Tuesday, 25 November 2014

Two hundred years of Hope

How much do we Kiwis really know and understand of our nation's history in regards to the first bi-cultural Maori/European connection in Aotearoa/NZ?  I suggest that many of us know very little and many false assumptions are made.  

Christmas Day this year will mark 200 years since Samuel Marsden came from Sydney to Rangihoua in the Bay of Islands, at the invitation of Maori Chief Ruatara, to preach the Gospel of Christ at the first Church Service held in Aotearoa/NZ. This 1814 Christmas Day event marked many beginnings in this nation; the first Mission Station was established there at the invitation of Maori.  It was the first settlement of European families amongst Maori, the first School was built there, the first pastoral farming in NZ, and the first transcription of the Māori language was pioneered there by missionary Thomas Kendall.  Even the first horse in NZ was swum ashore there off Marsden's ship brought from Sydney! 

Our church is enjoying some great resources produced to mark this '200 year Bicentennial of Beginnings'.  We give thanks for the many incredible stories of how the Gospel 'Good News' of Jesus Christ spread throughout Aotearoa, primarily by Maori to other Maori in remarkable ways, before European missionaries were invited to these places.  Our East Coast story mirrors this process, as Taumata-a-Kura brought the Gospel to his Ngati Porou people, after his  release from captivity through the influence on Nga Puhi, of missionary William Williams, then based at Paihia.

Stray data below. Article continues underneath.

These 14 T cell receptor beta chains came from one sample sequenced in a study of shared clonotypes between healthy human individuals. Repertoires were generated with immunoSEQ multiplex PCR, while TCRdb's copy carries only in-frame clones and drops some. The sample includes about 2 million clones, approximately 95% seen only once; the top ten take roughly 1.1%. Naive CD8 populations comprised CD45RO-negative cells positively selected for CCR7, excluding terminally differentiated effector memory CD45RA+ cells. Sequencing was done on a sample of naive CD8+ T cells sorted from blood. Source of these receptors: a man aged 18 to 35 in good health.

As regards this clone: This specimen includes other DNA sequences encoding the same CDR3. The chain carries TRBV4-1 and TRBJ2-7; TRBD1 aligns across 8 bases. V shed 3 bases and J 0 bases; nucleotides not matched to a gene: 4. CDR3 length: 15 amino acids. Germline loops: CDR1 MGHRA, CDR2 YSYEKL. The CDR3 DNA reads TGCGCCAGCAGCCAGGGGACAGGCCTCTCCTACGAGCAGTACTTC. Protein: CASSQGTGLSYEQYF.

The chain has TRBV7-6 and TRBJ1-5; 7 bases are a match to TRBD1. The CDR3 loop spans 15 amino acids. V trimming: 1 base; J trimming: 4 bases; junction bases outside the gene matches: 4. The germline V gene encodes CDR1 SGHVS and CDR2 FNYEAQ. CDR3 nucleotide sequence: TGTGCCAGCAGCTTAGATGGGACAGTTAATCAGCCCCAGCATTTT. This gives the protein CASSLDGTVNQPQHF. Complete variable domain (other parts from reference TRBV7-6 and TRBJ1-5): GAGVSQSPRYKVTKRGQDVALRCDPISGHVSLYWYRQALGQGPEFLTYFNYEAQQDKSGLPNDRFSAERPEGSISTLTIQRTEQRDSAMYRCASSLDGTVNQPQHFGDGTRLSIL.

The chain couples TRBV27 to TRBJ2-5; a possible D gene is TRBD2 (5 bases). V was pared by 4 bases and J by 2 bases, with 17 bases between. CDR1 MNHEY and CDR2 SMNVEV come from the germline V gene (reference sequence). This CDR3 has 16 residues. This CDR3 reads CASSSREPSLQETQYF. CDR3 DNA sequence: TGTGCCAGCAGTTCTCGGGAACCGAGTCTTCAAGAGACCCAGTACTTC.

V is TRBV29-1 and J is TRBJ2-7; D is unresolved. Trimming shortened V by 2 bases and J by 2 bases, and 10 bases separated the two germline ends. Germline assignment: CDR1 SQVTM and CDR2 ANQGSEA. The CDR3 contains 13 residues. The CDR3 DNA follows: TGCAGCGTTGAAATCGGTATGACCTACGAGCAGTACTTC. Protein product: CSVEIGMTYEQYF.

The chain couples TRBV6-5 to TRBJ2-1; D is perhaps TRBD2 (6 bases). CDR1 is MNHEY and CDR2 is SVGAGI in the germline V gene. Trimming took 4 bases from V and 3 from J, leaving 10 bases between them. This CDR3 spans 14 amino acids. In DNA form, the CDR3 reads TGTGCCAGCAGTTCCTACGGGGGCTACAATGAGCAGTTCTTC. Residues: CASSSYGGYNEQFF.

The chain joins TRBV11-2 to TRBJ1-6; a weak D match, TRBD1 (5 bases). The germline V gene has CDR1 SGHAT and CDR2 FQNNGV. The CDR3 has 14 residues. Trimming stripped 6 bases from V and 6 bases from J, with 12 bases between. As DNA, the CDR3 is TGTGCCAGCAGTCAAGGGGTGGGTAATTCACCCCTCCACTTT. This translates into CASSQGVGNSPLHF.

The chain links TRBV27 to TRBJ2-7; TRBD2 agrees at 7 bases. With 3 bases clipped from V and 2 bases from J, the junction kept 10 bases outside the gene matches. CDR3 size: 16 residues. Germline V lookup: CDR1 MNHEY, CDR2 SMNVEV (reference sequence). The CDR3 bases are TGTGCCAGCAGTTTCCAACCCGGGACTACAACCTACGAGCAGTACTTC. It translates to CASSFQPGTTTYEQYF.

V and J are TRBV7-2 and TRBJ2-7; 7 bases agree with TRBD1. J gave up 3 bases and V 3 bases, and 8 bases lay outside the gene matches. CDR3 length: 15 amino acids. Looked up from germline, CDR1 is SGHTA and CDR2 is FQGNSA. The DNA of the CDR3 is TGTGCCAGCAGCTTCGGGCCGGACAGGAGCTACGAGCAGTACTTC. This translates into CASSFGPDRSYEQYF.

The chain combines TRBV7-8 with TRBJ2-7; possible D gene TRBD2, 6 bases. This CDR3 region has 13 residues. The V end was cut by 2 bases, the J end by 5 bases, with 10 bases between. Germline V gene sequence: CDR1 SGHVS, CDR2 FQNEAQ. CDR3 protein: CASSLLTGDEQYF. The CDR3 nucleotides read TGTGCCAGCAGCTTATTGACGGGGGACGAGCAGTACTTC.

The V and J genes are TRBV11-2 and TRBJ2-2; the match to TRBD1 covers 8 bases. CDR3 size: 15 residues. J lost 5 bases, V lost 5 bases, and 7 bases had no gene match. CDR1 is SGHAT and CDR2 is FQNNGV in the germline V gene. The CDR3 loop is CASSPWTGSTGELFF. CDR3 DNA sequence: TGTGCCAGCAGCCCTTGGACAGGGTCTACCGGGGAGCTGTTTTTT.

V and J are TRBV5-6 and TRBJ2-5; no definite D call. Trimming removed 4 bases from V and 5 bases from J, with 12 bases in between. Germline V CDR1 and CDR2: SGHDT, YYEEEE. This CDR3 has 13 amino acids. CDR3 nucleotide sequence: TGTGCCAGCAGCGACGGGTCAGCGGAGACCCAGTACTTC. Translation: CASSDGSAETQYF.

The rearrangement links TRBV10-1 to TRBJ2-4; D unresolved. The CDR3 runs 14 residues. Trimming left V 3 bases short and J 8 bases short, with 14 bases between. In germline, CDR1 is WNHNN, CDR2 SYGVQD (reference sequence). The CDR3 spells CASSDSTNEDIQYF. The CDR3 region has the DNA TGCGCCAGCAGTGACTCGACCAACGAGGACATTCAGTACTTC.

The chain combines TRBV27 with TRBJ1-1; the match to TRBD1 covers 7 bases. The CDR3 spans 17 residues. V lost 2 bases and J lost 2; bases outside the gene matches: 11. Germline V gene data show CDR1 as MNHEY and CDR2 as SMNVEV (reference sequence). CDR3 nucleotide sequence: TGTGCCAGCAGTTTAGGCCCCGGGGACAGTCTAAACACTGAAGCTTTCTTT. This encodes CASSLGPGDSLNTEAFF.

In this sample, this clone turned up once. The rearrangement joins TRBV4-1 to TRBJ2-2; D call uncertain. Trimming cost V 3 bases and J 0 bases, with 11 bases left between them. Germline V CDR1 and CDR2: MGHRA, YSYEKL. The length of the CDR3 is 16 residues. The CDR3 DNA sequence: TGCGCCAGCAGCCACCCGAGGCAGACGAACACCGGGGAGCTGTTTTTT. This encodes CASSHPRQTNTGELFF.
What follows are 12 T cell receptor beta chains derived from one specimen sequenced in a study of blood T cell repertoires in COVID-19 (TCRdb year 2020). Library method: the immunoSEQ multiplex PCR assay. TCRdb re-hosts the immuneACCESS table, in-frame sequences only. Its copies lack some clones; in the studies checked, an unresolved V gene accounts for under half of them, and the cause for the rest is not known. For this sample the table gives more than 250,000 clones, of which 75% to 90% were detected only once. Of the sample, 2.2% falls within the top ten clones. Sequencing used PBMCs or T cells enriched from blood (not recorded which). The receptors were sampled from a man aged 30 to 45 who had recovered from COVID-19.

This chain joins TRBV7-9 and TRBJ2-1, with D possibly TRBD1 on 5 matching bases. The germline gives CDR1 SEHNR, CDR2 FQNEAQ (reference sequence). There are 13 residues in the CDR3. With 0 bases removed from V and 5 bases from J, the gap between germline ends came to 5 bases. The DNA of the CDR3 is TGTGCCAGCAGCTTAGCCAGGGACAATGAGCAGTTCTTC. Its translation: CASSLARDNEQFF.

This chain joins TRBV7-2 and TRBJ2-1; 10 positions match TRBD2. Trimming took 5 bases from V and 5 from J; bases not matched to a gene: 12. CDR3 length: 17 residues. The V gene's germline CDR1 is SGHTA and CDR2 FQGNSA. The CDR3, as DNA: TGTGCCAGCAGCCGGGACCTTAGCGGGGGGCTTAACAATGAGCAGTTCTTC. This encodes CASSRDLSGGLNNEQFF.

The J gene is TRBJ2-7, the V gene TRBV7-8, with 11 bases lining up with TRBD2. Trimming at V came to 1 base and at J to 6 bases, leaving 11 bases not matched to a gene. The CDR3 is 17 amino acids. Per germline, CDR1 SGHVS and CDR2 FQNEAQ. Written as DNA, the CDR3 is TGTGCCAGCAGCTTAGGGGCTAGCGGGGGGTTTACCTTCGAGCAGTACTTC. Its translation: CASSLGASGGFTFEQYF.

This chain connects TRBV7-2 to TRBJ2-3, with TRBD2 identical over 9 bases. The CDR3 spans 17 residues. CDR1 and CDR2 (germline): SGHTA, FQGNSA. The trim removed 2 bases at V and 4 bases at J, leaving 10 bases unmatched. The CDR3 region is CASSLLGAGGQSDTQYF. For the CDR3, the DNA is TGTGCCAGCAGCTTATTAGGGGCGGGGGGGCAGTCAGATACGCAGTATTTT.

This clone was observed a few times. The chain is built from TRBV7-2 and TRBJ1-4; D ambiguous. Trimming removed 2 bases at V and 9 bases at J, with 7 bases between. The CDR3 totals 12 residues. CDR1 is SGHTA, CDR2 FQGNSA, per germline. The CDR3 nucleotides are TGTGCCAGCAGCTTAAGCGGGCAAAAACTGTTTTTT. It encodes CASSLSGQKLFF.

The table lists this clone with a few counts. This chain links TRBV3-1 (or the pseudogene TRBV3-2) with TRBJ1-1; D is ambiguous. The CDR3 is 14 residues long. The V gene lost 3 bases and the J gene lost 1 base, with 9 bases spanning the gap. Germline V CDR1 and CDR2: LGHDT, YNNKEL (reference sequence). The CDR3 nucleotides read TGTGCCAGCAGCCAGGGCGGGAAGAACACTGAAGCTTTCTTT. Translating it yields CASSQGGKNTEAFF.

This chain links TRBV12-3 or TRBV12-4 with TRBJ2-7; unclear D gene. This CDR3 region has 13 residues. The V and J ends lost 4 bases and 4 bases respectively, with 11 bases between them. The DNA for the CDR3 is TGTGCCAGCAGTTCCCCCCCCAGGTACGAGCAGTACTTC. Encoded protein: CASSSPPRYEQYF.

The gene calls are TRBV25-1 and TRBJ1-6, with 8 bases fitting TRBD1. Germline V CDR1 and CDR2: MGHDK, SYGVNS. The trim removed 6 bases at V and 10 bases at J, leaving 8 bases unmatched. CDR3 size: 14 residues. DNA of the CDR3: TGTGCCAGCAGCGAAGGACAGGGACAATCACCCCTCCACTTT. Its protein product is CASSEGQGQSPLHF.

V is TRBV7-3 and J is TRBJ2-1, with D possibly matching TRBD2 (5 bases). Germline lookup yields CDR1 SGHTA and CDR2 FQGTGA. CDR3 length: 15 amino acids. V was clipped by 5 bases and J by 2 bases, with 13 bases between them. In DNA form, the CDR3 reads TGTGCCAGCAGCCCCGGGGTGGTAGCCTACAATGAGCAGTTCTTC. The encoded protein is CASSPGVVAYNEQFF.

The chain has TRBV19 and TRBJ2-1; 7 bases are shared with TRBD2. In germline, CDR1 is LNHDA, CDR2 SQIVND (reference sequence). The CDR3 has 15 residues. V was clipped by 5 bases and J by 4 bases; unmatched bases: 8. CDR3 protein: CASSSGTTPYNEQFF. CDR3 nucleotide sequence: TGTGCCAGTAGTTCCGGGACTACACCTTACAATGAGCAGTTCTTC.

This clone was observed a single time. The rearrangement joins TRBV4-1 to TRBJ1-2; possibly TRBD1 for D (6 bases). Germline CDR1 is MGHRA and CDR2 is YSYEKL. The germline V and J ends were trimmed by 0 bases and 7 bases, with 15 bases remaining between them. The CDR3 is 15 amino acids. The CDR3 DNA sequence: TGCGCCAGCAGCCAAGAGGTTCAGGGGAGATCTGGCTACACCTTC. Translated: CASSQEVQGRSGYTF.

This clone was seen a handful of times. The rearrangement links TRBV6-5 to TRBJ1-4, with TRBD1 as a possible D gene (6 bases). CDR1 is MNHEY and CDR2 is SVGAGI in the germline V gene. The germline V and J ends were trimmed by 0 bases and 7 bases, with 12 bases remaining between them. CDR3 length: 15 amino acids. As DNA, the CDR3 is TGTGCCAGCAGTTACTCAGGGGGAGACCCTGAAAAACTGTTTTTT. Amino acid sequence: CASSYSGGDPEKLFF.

May I on behalf of Gisborne Churches, invite you to celebrate with us, this rich history of the Gospel in our region as we gather together at the House Of Breakthrough Church, Sunday 30 November, 6pm.  This Service will feature a Maori Choir and the launch of a stunning free digital e-book, 'Christianity On The Coast'.

Stewart Patrick
Leader, Mangapapa Church, Gisborne

Printed in the Gisborne Herald 22 November 2014

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